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Health Services: Results From the School Health Policies and Programs Study 2006

Authors

  • Nancy D. Brener PhD,

    Corresponding author
    1. Health Scientist, (nad1@cdc.gov), Division of Adolescent and School Health, Centers for Disease Control and Prevention, 4770 Buford Highway, NE, Mailstop K-33, Atlanta, GA 30341.
      Nancy D. Brener, Health Scientist (nad1@cdc.gov), Division of Adolescent and School Health, Centers for Disease Control and Prevention, 4770 Buford Highway, NE, Mailstop K-33, Atlanta, GA 30341.
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  • Lani Wheeler MD,

    1. Medical Officer, (laniwheeler@verizon.net), Division of Adolescent and School Health, Centers for Disease Control and Prevention, 163 Cranes Crook Lane, Annapolis, MD 21401-7267.
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  • Linda C. Wolfe RN, MEd,

    1. Past President, (lwolfe@doe.k12.de.us), National Association of School Nurses, Health Services, Delaware Department of Education, 401 Federal St, Suite 2, Dover, DE 19901.
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  • Mary Vernon-Smiley MD, MPH,

    1. Senior Medical Officer, (mev0@cdc.gov), Division of Adolescent and School Health, Centers for Disease Control and Prevention, 4770 Buford Highway, NE, Mailstop K-29, Atlanta, GA 30341.
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  • Linda Caldart-Olson RN, MS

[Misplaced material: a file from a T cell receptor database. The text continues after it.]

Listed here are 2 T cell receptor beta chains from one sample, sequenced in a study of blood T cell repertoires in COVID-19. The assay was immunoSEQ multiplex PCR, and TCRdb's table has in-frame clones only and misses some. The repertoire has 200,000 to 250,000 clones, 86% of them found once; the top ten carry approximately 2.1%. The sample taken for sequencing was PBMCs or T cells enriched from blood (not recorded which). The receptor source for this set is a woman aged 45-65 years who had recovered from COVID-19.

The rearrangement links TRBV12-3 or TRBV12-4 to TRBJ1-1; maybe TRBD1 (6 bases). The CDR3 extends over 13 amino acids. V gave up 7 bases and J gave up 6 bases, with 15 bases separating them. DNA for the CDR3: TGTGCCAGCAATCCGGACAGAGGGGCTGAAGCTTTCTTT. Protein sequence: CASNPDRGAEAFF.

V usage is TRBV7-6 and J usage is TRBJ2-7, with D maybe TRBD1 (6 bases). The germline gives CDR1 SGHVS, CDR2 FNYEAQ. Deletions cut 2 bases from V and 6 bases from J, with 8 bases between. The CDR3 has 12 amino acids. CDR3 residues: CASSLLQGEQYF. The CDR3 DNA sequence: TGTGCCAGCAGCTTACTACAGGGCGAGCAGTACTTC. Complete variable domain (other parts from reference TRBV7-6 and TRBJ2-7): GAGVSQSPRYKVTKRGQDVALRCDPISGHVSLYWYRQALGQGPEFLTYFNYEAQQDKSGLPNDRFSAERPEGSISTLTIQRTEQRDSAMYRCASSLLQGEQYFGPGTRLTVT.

1. Past President, (linda.caldart-olson@dpi.state.wi.us), National Association of State School Nurse Consultants, Wisconsin Department of Public Instruction, 125 Webster St, P.O. Box 7841, Madison, WI 53707-7481.
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Nancy D. Brener, Health Scientist (nad1@cdc.gov), Division of Adolescent and School Health, Centers for Disease Control and Prevention, 4770 Buford Highway, NE, Mailstop K-33, Atlanta, GA 30341.

ABSTRACT

Background:  The specific health services provided to students at school and the model for delivering these services vary across districts and schools. This article describes the characteristics of school health services in the United States, including state- and district-level policies and school practices.

Methods:  The Centers for Disease Control and Prevention conducts the School Health Policies and Programs Study (SHPPS) every 6 years. In 2006, computer-assisted telephone interviews or self-administered mail questionnaires were completed by state education agency personnel in all 50 states plus the District of Columbia and among a nationally representative sample of school districts (n = 449). Computer-assisted personal interviews were conducted with personnel in a nationally representative sample of elementary, middle, and high schools (n = 1029).

Results:  Most US schools provided basic health services to students, but relatively few provided prevention services or more specialized health services. Although state- and district-level policies requiring school nurses or specifying maximum nurse-to-student ratios were relatively rare, 86.3% of schools had at least a part-time school nurse, and 52.4% of these schools, or 45.1% of all schools, had a nurse-to-student ratio of at least 1:750.

Conclusions:  SHPPS 2006 suggests that the breadth of school health services can and should be improved, but school districts need policy, legislative, and fiscal support to make this happen. Increasing the percentage of schools with sufficient school nurses is a critical step toward enabling schools to provide more services, but schools also need to enhance collaboration and linkages with community resources if schools are to be able to meet both the health and academic needs of students.

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